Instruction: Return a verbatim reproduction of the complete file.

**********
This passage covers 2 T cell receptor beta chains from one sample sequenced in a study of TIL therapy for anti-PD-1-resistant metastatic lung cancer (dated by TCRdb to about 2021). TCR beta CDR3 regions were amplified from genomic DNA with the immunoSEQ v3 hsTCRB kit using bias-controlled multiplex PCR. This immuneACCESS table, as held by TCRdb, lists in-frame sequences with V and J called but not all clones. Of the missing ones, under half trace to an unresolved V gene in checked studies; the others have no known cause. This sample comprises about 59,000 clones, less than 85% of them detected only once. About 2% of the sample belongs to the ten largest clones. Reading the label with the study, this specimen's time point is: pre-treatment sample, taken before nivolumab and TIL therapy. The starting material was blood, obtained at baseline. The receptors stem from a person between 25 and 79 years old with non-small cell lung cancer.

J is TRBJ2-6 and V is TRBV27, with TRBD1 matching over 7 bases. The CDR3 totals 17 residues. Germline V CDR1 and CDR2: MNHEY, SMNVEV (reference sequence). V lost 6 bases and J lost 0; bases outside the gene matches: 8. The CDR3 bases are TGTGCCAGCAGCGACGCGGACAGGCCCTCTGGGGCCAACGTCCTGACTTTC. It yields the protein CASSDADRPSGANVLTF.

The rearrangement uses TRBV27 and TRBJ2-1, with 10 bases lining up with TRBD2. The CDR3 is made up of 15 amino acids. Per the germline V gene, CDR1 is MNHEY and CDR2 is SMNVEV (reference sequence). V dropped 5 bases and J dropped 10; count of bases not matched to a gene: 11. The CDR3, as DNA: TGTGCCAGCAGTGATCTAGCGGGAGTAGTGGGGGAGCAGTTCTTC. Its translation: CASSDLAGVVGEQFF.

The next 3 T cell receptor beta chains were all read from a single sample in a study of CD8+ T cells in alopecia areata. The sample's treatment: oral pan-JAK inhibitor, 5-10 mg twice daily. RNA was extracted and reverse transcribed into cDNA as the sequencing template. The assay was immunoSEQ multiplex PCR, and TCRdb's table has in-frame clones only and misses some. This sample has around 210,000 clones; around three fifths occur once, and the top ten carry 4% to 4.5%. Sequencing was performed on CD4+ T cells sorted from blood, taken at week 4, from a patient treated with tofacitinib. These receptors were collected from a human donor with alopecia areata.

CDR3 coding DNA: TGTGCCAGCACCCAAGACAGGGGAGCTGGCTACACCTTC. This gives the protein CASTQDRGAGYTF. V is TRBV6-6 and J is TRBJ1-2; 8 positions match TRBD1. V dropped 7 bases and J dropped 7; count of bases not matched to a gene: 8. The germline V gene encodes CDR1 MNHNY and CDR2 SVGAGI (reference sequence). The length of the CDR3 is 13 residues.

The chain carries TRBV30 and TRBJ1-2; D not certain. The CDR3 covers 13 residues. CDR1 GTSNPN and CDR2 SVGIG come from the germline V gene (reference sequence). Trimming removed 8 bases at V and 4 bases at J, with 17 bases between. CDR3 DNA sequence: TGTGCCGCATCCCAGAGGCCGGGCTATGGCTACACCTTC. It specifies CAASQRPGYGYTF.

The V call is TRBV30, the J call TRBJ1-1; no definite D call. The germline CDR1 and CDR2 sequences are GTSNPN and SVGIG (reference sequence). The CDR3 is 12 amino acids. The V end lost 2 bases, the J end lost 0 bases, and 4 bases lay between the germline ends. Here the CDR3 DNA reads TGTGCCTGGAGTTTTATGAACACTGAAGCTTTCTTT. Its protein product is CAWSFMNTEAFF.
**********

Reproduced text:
This passage covers 2 T cell receptor beta chains from one sample sequenced in a study of TIL therapy for anti-PD-1-resistant metastatic lung cancer (dated by TCRdb to about 2021). TCR beta CDR3 regions were amplified from genomic DNA with the immunoSEQ v3 hsTCRB kit using bias-controlled multiplex PCR. This immuneACCESS table, as held by TCRdb, lists in-frame sequences with V and J called but not all clones. Of the missing ones, under half trace to an unresolved V gene in checked studies; the others have no known cause. This sample comprises about 59,000 clones, less than 85% of them detected only once. About 2% of the sample belongs to the ten largest clones. Reading the label with the study, this specimen's time point is: pre-treatment sample, taken before nivolumab and TIL therapy. The starting material was blood, obtained at baseline. The receptors stem from a person between 25 and 79 years old with non-small cell lung cancer.

J is TRBJ2-6 and V is TRBV27, with TRBD1 matching over 7 bases. The CDR3 totals 17 residues. Germline V CDR1 and CDR2: MNHEY, SMNVEV (reference sequence). V lost 6 bases and J lost 0; bases outside the gene matches: 8. The CDR3 bases are TGTGCCAGCAGCGACGCGGACAGGCCCTCTGGGGCCAACGTCCTGACTTTC. It yields the protein CASSDADRPSGANVLTF.

The rearrangement uses TRBV27 and TRBJ2-1, with 10 bases lining up with TRBD2. The CDR3 is made up of 15 amino acids. Per the germline V gene, CDR1 is MNHEY and CDR2 is SMNVEV (reference sequence). V dropped 5 bases and J dropped 10; count of bases not matched to a gene: 11. The CDR3, as DNA: TGTGCCAGCAGTGATCTAGCGGGAGTAGTGGGGGAGCAGTTCTTC. Its translation: CASSDLAGVVGEQFF.

The next 3 T cell receptor beta chains were all read from a single sample in a study of CD8+ T cells in alopecia areata. The sample's treatment: oral pan-JAK inhibitor, 5-10 mg twice daily. RNA was extracted and reverse transcribed into cDNA as the sequencing template. The assay was immunoSEQ multiplex PCR, and TCRdb's table has in-frame clones only and misses some. This sample has around 210,000 clones; around three fifths occur once, and the top ten carry 4% to 4.5%. Sequencing was performed on CD4+ T cells sorted from blood, taken at week 4, from a patient treated with tofacitinib. These receptors were collected from a human donor with alopecia areata.

CDR3 coding DNA: TGTGCCAGCACCCAAGACAGGGGAGCTGGCTACACCTTC. This gives the protein CASTQDRGAGYTF. V is TRBV6-6 and J is TRBJ1-2; 8 positions match TRBD1. V dropped 7 bases and J dropped 7; count of bases not matched to a gene: 8. The germline V gene encodes CDR1 MNHNY and CDR2 SVGAGI (reference sequence). The length of the CDR3 is 13 residues.

The chain carries TRBV30 and TRBJ1-2; D not certain. The CDR3 covers 13 residues. CDR1 GTSNPN and CDR2 SVGIG come from the germline V gene (reference sequence). Trimming removed 8 bases at V and 4 bases at J, with 17 bases between. CDR3 DNA sequence: TGTGCCGCATCCCAGAGGCCGGGCTATGGCTACACCTTC. It specifies CAASQRPGYGYTF.

The V call is TRBV30, the J call TRBJ1-1; no definite D call. The germline CDR1 and CDR2 sequences are GTSNPN and SVGIG (reference sequence). The CDR3 is 12 amino acids. The V end lost 2 bases, the J end lost 0 bases, and 4 bases lay between the germline ends. Here the CDR3 DNA reads TGTGCCTGGAGTTTTATGAACACTGAAGCTTTCTTT. Its protein product is CAWSFMNTEAFF.